Olympian Missy Franklin recently opened up about her depression during an interview with CNN. Franklin touches on an especially important point during her interview: she says that people have asked her how she can be depressed when she's "so happy all the time." One common mental health myth is that depressed people are incapable of functioning at all. The truth is that while depressed patients can become bed-ridden or catatonic, most people diagnosed with depression still go to work or school and function "normally." The stigma around mental illness pressures many people into minimizing or denying their struggles and not reaching out for help.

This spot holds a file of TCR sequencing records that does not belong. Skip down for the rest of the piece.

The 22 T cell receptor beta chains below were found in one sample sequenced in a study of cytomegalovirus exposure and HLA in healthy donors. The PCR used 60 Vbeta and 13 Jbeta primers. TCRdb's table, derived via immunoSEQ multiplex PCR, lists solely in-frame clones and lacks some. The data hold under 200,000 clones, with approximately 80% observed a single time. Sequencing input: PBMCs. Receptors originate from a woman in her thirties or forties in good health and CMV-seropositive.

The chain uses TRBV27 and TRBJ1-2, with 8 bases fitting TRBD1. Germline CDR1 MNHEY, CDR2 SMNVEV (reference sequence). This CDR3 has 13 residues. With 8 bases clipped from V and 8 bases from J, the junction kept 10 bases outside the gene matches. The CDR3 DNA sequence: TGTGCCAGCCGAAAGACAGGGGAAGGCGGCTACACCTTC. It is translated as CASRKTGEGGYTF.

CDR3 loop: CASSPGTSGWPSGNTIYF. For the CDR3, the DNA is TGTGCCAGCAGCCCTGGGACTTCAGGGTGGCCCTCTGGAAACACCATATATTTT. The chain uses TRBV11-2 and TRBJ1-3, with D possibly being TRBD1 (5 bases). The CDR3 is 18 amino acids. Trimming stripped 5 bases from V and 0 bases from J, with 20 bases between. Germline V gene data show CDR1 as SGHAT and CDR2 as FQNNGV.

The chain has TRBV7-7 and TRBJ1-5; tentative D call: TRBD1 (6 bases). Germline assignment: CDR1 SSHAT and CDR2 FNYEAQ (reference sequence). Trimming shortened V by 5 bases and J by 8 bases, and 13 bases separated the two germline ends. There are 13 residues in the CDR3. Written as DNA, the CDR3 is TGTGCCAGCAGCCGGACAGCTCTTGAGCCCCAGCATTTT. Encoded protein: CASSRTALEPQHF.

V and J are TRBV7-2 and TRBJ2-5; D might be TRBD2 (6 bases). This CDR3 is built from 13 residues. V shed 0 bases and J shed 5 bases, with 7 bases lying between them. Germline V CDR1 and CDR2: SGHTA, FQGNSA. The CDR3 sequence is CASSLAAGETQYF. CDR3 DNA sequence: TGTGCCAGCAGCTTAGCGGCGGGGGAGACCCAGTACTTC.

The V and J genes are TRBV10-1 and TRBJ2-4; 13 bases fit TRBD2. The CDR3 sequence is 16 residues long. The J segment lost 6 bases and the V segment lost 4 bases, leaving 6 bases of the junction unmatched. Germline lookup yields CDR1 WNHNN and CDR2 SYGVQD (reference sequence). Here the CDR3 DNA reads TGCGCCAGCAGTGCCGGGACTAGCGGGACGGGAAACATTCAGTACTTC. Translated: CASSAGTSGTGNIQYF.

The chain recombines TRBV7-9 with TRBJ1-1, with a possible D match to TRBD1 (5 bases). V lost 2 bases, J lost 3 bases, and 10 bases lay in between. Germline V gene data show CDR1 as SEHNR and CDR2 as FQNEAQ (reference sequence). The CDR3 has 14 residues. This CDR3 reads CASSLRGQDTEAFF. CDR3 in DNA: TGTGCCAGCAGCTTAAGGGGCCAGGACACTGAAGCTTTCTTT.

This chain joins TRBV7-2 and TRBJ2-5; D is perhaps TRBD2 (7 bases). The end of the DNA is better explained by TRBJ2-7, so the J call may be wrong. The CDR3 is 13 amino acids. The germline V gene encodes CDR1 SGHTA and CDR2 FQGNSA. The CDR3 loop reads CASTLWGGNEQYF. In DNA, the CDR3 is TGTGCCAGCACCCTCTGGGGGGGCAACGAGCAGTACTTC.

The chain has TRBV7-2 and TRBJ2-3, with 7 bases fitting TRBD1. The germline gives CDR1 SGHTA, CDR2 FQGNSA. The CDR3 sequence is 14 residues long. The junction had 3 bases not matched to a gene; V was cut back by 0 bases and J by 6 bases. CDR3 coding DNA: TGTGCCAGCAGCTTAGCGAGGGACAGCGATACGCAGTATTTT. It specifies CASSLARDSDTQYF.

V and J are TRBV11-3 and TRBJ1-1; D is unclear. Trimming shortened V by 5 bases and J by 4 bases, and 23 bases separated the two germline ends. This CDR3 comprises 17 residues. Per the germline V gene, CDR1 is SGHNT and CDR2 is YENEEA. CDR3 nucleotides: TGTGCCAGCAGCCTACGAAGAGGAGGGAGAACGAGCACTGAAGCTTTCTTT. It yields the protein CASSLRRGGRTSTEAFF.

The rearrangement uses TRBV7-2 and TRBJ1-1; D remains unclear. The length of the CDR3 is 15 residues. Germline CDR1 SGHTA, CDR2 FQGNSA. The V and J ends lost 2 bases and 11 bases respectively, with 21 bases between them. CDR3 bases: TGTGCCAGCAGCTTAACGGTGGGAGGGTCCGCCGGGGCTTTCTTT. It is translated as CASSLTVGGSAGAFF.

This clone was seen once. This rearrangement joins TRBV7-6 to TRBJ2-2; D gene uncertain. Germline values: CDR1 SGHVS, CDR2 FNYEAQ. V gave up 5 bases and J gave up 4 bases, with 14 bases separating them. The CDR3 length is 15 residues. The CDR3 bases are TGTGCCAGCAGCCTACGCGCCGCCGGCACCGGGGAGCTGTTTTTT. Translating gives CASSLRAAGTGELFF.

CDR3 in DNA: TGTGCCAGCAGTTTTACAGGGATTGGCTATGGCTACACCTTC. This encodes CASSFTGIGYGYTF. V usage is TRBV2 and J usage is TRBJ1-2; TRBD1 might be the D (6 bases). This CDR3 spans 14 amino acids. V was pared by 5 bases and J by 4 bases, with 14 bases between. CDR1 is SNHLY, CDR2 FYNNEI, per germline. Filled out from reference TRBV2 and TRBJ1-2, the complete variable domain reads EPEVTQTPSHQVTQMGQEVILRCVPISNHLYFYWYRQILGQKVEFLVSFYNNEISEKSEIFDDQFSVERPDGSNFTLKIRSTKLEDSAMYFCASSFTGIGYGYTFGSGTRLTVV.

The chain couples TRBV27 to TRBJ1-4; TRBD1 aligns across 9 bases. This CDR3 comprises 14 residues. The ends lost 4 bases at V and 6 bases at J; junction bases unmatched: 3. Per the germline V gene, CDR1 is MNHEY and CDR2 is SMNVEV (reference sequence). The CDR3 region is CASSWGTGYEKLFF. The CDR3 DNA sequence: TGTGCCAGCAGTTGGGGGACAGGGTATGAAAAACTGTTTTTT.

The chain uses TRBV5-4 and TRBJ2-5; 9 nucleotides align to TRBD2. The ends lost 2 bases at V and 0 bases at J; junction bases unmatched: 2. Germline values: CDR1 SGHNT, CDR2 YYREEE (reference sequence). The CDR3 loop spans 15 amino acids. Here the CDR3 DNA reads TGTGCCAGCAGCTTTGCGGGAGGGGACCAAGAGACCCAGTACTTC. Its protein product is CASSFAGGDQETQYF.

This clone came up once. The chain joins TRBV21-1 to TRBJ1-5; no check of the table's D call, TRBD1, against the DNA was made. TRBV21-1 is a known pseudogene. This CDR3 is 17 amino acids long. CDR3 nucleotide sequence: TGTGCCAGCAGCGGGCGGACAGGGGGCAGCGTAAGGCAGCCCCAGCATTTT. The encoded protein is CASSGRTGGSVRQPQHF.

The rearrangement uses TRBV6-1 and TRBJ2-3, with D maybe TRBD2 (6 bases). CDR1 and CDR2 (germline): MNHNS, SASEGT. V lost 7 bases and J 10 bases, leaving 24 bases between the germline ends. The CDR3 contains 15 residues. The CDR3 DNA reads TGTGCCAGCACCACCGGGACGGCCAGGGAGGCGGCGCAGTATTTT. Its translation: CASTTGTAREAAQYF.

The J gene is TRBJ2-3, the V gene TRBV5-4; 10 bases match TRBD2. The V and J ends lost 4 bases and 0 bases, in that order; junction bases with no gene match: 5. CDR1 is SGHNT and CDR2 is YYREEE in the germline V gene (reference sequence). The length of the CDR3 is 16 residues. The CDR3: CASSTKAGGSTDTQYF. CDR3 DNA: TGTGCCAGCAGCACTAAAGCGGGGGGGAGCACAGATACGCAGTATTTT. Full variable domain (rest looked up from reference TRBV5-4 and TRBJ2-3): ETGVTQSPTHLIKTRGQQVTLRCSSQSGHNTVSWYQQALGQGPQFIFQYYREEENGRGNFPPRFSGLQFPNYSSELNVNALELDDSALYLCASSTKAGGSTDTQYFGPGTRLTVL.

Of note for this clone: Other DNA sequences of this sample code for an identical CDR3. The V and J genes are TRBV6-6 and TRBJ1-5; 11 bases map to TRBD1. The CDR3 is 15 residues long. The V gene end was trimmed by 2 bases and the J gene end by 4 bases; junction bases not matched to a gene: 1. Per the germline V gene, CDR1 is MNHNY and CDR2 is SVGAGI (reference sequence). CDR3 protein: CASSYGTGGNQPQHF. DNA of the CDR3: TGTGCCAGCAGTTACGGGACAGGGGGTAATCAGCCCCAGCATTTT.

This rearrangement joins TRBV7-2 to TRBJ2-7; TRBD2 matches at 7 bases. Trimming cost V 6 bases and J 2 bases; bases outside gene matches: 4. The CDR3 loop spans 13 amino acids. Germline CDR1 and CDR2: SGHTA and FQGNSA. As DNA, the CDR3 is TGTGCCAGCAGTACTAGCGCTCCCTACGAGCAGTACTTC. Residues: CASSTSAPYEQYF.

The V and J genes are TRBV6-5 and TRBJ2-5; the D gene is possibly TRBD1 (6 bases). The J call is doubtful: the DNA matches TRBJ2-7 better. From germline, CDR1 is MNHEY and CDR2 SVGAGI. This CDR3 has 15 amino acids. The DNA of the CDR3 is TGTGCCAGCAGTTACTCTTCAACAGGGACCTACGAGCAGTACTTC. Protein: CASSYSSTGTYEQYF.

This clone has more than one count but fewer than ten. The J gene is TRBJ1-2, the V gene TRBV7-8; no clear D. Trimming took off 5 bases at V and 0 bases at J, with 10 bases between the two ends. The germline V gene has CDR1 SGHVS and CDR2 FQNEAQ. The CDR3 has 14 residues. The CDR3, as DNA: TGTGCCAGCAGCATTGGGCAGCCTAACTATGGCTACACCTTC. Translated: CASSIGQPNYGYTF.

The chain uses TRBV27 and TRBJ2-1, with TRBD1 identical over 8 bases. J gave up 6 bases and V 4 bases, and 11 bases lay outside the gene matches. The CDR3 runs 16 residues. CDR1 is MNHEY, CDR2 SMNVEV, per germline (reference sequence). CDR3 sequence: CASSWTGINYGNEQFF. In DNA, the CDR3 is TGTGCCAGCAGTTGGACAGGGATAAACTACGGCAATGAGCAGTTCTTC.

Franklin's remarks come just several weeks after Michael Phelps' spoke publicly about his experiences battling against depression and anxiety, particularly after each of the last several Olympics ended. For Franklin, a big part of her recovery centered around having friends who have faced the same issues, including Phelps and fellow Olympian Allison Schmitt. Franklin says that Olympic athletes, like herself, struggle with the sudden drop in momentum once the Olympics are over making it difficult to find a new purpose. For many, a lifetime spent preparing and two weeks spent competing in the public eye leads to a difficulty adjusting to regular life once the athletes are back home.
For athletes, symptoms of depression manifest themselves in the same ways as other people. Symptoms include:
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